With live performances as savage and unruly as his personality was introverted and deadpan, Lou Reed, the once lead singer of The Velvet Underground, developed and brought an avant-garde style to the often contrived methodology of rock music.

Besides his vast influential musical prowess, Reed’s most well known for penning lyrical sensations unconventional enough to catch the attention of an equally eccentric artist, Andy Warhol. The pop artist, who found himself at the height of his career in the 60s, gave Reed and The Velvet Underground not only their first chance to take role as producers on an album, but to take that role on one of the greatest albums of all time, Andy Warhol’s Velvet Underground featuring Nico.

Reed broke musical ground when he publicly began singing about personal, questionable, experiences; a territory that other artists were unwilling to embrace. His songs are fueled by drug use and the blight that he experienced on the streets of New York, a biting lyrical and musical trait that, at the time, left a bad taste in the mouth’s of the square masses.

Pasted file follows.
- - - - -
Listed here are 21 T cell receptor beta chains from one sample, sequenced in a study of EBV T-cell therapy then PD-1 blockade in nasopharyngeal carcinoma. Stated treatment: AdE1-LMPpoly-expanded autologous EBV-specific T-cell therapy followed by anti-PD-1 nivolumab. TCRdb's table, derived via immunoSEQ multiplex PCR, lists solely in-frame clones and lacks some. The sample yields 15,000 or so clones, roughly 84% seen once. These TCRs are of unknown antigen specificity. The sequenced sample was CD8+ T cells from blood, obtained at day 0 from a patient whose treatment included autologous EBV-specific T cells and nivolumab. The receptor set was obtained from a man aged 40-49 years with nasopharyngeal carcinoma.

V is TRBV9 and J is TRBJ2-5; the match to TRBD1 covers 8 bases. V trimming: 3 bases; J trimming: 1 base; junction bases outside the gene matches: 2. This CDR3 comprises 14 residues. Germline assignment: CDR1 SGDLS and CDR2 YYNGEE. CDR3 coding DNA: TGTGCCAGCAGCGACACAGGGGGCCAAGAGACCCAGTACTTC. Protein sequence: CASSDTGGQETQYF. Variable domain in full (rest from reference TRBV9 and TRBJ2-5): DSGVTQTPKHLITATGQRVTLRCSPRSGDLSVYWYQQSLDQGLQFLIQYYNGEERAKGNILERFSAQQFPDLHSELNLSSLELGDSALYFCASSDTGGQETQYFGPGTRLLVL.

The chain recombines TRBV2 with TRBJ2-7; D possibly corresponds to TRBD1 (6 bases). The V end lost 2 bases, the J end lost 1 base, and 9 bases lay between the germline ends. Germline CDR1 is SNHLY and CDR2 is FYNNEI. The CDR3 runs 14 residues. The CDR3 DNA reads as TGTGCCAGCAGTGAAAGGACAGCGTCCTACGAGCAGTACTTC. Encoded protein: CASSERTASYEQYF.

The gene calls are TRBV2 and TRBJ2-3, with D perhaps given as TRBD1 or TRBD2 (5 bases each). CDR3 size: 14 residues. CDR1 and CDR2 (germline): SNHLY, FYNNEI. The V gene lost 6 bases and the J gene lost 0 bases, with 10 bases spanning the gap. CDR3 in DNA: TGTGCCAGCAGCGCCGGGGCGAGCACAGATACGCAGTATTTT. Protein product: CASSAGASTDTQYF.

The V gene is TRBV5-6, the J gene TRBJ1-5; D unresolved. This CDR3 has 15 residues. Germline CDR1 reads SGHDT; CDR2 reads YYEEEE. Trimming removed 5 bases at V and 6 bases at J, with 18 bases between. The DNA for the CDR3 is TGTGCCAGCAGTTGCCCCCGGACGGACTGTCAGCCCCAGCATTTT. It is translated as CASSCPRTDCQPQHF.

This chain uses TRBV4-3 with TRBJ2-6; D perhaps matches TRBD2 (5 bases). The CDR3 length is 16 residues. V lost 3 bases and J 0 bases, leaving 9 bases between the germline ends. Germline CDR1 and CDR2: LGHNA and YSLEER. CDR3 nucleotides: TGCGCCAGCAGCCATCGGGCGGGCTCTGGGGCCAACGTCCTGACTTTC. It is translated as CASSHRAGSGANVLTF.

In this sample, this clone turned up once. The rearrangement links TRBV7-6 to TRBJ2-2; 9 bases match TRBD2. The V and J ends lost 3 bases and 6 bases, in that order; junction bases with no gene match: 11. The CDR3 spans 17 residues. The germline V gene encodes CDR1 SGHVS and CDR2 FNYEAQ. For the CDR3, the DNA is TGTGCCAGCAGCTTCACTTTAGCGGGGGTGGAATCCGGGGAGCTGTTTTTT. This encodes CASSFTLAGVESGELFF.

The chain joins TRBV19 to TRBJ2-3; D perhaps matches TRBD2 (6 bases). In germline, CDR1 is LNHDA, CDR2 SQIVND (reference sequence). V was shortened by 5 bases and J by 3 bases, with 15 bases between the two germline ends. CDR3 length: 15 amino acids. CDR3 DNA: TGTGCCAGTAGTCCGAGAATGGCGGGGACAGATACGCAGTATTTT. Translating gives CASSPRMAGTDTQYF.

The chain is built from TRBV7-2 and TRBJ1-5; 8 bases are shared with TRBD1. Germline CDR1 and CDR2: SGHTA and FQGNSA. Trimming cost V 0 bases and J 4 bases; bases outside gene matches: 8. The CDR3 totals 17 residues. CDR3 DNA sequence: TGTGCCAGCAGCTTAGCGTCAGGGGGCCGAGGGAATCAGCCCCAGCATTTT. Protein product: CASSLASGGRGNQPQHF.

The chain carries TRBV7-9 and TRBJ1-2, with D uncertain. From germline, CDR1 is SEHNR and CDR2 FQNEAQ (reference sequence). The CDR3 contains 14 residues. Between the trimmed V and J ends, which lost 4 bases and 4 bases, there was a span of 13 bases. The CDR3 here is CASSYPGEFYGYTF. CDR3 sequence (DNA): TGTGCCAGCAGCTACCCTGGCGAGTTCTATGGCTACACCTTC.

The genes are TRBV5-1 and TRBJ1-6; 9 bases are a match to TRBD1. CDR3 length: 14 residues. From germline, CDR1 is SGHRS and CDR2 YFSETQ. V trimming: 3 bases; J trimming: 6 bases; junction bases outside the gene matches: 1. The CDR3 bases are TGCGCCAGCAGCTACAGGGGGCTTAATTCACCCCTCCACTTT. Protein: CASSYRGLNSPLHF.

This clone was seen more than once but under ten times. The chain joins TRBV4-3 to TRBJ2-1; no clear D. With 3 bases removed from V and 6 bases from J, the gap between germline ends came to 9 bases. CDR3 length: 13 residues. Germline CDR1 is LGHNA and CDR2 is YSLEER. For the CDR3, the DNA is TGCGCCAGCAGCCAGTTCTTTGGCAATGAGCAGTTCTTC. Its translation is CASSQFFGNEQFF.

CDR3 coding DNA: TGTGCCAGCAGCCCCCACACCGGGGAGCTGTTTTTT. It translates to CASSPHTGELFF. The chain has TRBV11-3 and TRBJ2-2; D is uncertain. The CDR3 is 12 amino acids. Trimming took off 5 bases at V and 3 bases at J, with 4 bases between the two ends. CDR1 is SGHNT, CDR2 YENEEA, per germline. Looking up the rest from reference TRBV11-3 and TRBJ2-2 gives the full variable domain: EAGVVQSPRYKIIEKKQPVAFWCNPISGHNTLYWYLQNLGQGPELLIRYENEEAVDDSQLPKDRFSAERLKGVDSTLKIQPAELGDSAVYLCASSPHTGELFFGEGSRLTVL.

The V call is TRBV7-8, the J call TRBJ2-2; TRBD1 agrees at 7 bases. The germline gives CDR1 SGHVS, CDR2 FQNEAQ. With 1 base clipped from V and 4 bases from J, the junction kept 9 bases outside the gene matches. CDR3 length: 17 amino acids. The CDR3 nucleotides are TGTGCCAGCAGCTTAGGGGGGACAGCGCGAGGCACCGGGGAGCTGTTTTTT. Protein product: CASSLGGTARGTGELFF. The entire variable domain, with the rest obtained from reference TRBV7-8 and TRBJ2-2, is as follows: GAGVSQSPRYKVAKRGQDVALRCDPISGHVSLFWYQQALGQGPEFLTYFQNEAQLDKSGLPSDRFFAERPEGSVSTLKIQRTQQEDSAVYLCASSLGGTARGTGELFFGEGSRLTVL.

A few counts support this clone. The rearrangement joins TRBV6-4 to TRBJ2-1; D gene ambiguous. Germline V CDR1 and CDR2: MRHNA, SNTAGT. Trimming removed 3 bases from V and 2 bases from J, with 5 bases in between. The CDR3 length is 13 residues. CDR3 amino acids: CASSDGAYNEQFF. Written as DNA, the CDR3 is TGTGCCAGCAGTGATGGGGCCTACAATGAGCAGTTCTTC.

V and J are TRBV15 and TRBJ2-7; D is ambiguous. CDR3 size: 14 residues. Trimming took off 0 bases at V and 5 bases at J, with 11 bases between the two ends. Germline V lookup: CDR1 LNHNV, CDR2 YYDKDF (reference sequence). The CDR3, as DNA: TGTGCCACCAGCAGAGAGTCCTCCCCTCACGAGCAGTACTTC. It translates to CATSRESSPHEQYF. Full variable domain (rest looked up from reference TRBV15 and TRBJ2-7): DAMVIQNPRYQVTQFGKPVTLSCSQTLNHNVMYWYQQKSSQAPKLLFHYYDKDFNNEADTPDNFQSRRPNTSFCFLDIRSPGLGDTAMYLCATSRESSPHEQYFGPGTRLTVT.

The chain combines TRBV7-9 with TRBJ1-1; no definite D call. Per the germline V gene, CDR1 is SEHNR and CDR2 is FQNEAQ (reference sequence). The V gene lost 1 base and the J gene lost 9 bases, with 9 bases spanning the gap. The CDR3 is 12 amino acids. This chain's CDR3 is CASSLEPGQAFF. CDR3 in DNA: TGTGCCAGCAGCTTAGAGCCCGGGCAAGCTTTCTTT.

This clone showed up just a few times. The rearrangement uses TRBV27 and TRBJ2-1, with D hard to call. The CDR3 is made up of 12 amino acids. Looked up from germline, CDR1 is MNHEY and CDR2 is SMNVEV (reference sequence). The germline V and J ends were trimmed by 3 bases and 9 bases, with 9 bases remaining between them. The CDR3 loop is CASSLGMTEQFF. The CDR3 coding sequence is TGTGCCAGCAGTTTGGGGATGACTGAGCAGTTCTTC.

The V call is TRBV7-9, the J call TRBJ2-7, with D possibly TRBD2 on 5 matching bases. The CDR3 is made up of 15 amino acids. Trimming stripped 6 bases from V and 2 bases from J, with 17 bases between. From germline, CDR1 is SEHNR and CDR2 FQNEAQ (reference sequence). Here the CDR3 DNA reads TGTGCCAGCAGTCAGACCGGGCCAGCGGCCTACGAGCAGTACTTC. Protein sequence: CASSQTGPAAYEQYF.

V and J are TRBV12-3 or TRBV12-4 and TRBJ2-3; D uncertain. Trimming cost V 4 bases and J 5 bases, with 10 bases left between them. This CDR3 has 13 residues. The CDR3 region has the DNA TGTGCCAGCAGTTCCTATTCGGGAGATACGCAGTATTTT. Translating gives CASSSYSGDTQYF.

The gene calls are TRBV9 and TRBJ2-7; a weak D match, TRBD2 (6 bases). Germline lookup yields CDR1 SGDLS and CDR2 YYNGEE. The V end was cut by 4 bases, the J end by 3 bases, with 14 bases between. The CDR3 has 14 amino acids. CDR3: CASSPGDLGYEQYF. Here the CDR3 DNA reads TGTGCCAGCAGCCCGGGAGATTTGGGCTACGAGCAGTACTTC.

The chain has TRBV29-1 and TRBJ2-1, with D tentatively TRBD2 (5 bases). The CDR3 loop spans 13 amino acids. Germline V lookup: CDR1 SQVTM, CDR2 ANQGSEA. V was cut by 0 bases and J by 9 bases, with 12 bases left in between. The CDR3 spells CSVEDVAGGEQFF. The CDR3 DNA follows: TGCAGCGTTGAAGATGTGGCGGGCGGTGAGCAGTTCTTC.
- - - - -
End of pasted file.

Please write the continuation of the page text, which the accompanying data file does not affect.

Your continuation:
Even though The Velvet Underground was deemed a commercially unsuccessful group during their own time, a cult following developed and has only continued to grow over the years. As well-known producer Brian Eno stated “While first Velvet Underground album may have sold only 30,000 copies in its early years, everyone who bought one of those 30,000 copies started a band.”

After The Velvet Underground disbanded Reed fostered his own solo career that has spanned over forty years. The legacy that Reed accomplished will only continue to live on through every musical oddball out there.

-Taylor Wojick, Contributing Writer